AP World history unit 4: 1450-1750 vocabulary

Flashcard maker : Christine Brunetti
A document whose purchase was said to grant the bearer the forgiveness of sins
A European economic policy of the sixteenth through the eighteenth centuries that held that there was a limited amount of wealth available, and that each country must adopt policies to obtain as much wealth as possible for itself; key to the attainment of wealth was the acquisition of colonies
Scientific Revolution
A European intellectual movement in the seventeenth century that established the basis for modern science
Parliamentary Monarchy
A government with a king or queen whose power is limited by the power of a parliament
Northwest Passage
A passage through the North America Continent that was sought early by explorers to North America as a route to trade with the east
A philosophical movement in eighteenth century Europe that was based on reason and the concept that education and training could improve human society
A political unit ruled by a viceroy that was the basis of organization of the Spanish colonies
A practice in the Spanish colonies that granted land and the labor of Native Americans on that land to European Colonists
A practice of the Ottoman empire to take Christian boys from their home communities to serve as Janissaries
Protestant Reformation
A religious movement began by Martin Luther in 1517 that attempted to reform the beliefs and practices of the Roman Catholic Church; it resulted in the formation of new Christian denominations
A small, easily steerable ship used by the Spanish and Portuguese in their explorations
A sovereign state whose people share a common culture and national identity
A term used in colonial Spanish America to describe a person born in the Americas of European parents
Empirical Research
a way of gaining knowledge by means of direct observation or experience.
Taj Mahal
a white marble mausoleum built at Agra, India, by the Mogul emperor Shah Jahan (fl. 1628-58) for his favorite wife
An agent with trade privileges in early Russia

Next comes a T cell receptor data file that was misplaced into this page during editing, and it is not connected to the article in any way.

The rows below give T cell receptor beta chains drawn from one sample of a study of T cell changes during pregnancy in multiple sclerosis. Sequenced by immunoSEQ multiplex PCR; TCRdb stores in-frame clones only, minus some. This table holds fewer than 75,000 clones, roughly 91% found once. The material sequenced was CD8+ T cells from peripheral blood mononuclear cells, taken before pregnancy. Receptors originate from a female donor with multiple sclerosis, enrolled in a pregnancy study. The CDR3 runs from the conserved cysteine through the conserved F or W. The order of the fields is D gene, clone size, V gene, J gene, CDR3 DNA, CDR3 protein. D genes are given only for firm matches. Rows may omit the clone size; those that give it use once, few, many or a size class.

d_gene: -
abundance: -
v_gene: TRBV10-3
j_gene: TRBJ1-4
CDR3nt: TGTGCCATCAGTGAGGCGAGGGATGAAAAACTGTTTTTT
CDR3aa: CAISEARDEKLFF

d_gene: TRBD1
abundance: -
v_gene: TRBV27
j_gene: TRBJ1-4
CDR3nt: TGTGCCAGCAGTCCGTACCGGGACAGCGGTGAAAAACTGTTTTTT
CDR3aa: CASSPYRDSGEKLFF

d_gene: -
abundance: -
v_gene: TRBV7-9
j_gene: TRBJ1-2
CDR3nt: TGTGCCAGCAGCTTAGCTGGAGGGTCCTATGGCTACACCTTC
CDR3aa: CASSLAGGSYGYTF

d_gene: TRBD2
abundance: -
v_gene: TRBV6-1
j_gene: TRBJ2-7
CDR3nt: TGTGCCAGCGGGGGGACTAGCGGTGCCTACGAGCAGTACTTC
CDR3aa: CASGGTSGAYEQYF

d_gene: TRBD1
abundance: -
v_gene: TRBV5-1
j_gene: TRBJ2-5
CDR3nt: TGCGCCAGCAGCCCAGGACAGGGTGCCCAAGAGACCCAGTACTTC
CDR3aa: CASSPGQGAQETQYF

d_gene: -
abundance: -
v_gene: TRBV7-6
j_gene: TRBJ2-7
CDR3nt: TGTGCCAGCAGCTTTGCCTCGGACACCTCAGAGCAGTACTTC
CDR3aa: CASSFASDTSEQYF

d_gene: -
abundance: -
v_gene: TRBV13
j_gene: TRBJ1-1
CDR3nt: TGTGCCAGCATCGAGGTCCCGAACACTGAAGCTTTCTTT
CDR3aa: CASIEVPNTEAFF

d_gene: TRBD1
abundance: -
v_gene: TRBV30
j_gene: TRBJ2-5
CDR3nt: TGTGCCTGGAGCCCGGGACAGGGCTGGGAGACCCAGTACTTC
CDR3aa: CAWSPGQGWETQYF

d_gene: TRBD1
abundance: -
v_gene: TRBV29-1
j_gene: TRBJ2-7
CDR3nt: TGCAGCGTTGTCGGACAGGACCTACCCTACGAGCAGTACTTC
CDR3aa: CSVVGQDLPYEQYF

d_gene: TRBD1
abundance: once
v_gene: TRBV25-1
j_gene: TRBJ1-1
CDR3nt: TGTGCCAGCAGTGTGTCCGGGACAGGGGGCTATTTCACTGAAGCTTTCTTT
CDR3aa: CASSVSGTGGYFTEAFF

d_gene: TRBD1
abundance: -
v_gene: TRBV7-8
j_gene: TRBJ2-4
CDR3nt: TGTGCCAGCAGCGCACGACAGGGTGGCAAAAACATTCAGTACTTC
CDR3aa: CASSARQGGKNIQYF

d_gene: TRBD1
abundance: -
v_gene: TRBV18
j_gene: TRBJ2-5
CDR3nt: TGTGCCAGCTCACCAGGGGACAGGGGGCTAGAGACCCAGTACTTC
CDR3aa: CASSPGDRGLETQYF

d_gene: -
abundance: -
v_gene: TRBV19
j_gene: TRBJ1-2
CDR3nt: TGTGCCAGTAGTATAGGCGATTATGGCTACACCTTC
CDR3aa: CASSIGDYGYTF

Laissez-Faire Economies
An economic concept that holds that the government should not interfere with or regulate business and industries
An economic system based on private ownership and opportunity for profit-making
Northern Renaissance
An extension of the Italian Renaissance to the nations of northern Europe; the northern Renaissance took on a more religious nature than the Italian Renaissance
French Enlightenment social thinkers
In the Spanish and Portuguese colonies a person of mixed African and European descent
In the Spanish colonies, a replacement for the encomienda system that limited the number of working hours for laborers and provided fair wages
In the Spanish colonies, persons of mixed European and native descent
In the Spanish colonies, those who were born in Europe.
Qing Dynasty
Manchurian rule of China beginning in 1644 and lasting until 1914
Members of the Ottoman army, often slaves, who were taken from Christian lands
Members of the Society of Jesus, a Roman Catholic missionary and educational order founded by Ignatius of Loyola in 1534
Peoples from northeastern Asia who founded China’s Qing dynasty
Natural Law
Principles that govern nature
Absolute Monarch
Rule by a king or queen whose power is not limited by a constitution
Mughal Dynasty
Rulers who controlled most of India in the sixteenth and seventeenth centuries
Russian Nobility
Russians who conquered and settled Siberia in the sixteenth and seventeenth centuries
Treaty Of Tordesillas
The 1494 treaty in which the pope divided unexplored territories between Spain and Portugal
Divine Right
The belief of absolute rulers that their right to govern is granted by God
The belief of Protestant reformer John Calvin that God had chosen some people for heaven and others for hell
Glorious Revolution
The bloodless overthrow English King James I and the placement of William and Mary on the English Throne
Hagia Sophia
The church in Constantinople that was converted to a mosque after the Ottoman conquest
The concept of God common to the scientific revolution; the god was believed to have set the world in motion and then allowed it to operate by natural laws
Heliocentric Revolution
The concept that the sun is the center of the solar system
Triangular Trade
The eighteenth century trade network between Europe, Africa, and the Americas
Columbian Exchange
The exchange of food, crops, livestock, and disease between Eastern and Western hemispheres after the voyages of Columbus
Commercial Revolution
The expansion of trade and commerce in Europe in the sixteenth and seventeenth centuries
Tokugawa Shogunate
The feudal rulers of Japan who moved the capital to Edo. They ruled from 1603 to 1868.
The Hindu custom of secluding women
Middle Passage
The portion of the trans-Atlantic trade that involved the passage of Africans from Africa to the Americas
The practice of the Roman Catholic and other Christian churches of prohibiting participation in the sacraments to those who do not comply with church teachings or practices.
The recapture of Muslim-held lands in Spain by Christian forces; it was completed in 1492
Catholic Reformation
The religious reform movement within the Roman Catholic Church that occurred in response to the Protestant reformation. It reaffirmed Catholic beliefs and promoted education
The traditional legislative body of France
Dutch Learning
Western learning embraced by some Japanese in the eighteenth century
Ninety-Five These
Work by Martin Luther where he laid out his arguments against the Roman Catholic Church

Get instant access to
all materials

Become a Member